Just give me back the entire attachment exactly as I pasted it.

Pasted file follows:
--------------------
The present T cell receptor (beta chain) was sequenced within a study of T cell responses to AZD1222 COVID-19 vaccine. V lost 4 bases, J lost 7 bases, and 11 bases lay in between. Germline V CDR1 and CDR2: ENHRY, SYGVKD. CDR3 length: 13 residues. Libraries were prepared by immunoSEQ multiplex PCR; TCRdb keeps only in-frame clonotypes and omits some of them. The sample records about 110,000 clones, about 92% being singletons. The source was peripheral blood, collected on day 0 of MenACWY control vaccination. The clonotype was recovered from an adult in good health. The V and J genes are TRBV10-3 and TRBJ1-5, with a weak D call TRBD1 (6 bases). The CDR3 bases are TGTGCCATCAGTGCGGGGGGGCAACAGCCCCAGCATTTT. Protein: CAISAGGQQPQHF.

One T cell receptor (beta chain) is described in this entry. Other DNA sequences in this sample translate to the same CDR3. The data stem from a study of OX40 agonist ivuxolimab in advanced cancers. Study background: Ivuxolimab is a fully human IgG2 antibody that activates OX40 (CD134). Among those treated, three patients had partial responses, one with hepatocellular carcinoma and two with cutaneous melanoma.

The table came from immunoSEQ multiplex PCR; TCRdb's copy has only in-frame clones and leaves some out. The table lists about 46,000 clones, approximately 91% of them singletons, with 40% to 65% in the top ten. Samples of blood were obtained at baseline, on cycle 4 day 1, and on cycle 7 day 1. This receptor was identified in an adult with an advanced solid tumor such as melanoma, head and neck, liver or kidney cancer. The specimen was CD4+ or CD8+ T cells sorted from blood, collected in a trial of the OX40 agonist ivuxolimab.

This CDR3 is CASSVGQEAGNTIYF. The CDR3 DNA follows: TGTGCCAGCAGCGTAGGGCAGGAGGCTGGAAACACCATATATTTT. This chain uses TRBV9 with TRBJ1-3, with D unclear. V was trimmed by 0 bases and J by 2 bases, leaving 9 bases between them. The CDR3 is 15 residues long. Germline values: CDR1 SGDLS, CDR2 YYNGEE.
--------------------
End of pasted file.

The present T cell receptor (beta chain) was sequenced within a study of T cell responses to AZD1222 COVID-19 vaccine. V lost 4 bases, J lost 7 bases, and 11 bases lay in between. Germline V CDR1 and CDR2: ENHRY, SYGVKD. CDR3 length: 13 residues. Libraries were prepared by immunoSEQ multiplex PCR; TCRdb keeps only in-frame clonotypes and omits some of them. The sample records about 110,000 clones, about 92% being singletons. The source was peripheral blood, collected on day 0 of MenACWY control vaccination. The clonotype was recovered from an adult in good health. The V and J genes are TRBV10-3 and TRBJ1-5, with a weak D call TRBD1 (6 bases). The CDR3 bases are TGTGCCATCAGTGCGGGGGGGCAACAGCCCCAGCATTTT. Protein: CAISAGGQQPQHF.

One T cell receptor (beta chain) is described in this entry. Other DNA sequences in this sample translate to the same CDR3. The data stem from a study of OX40 agonist ivuxolimab in advanced cancers. Study background: Ivuxolimab is a fully human IgG2 antibody that activates OX40 (CD134). Among those treated, three patients had partial responses, one with hepatocellular carcinoma and two with cutaneous melanoma.

The table came from immunoSEQ multiplex PCR; TCRdb's copy has only in-frame clones and leaves some out. The table lists about 46,000 clones, approximately 91% of them singletons, with 40% to 65% in the top ten. Samples of blood were obtained at baseline, on cycle 4 day 1, and on cycle 7 day 1. This receptor was identified in an adult with an advanced solid tumor such as melanoma, head and neck, liver or kidney cancer. The specimen was CD4+ or CD8+ T cells sorted from blood, collected in a trial of the OX40 agonist ivuxolimab.

This CDR3 is CASSVGQEAGNTIYF. The CDR3 DNA follows: TGTGCCAGCAGCGTAGGGCAGGAGGCTGGAAACACCATATATTTT. This chain uses TRBV9 with TRBJ1-3, with D unclear. V was trimmed by 0 bases and J by 2 bases, leaving 9 bases between them. The CDR3 is 15 residues long. Germline values: CDR1 SGDLS, CDR2 YYNGEE.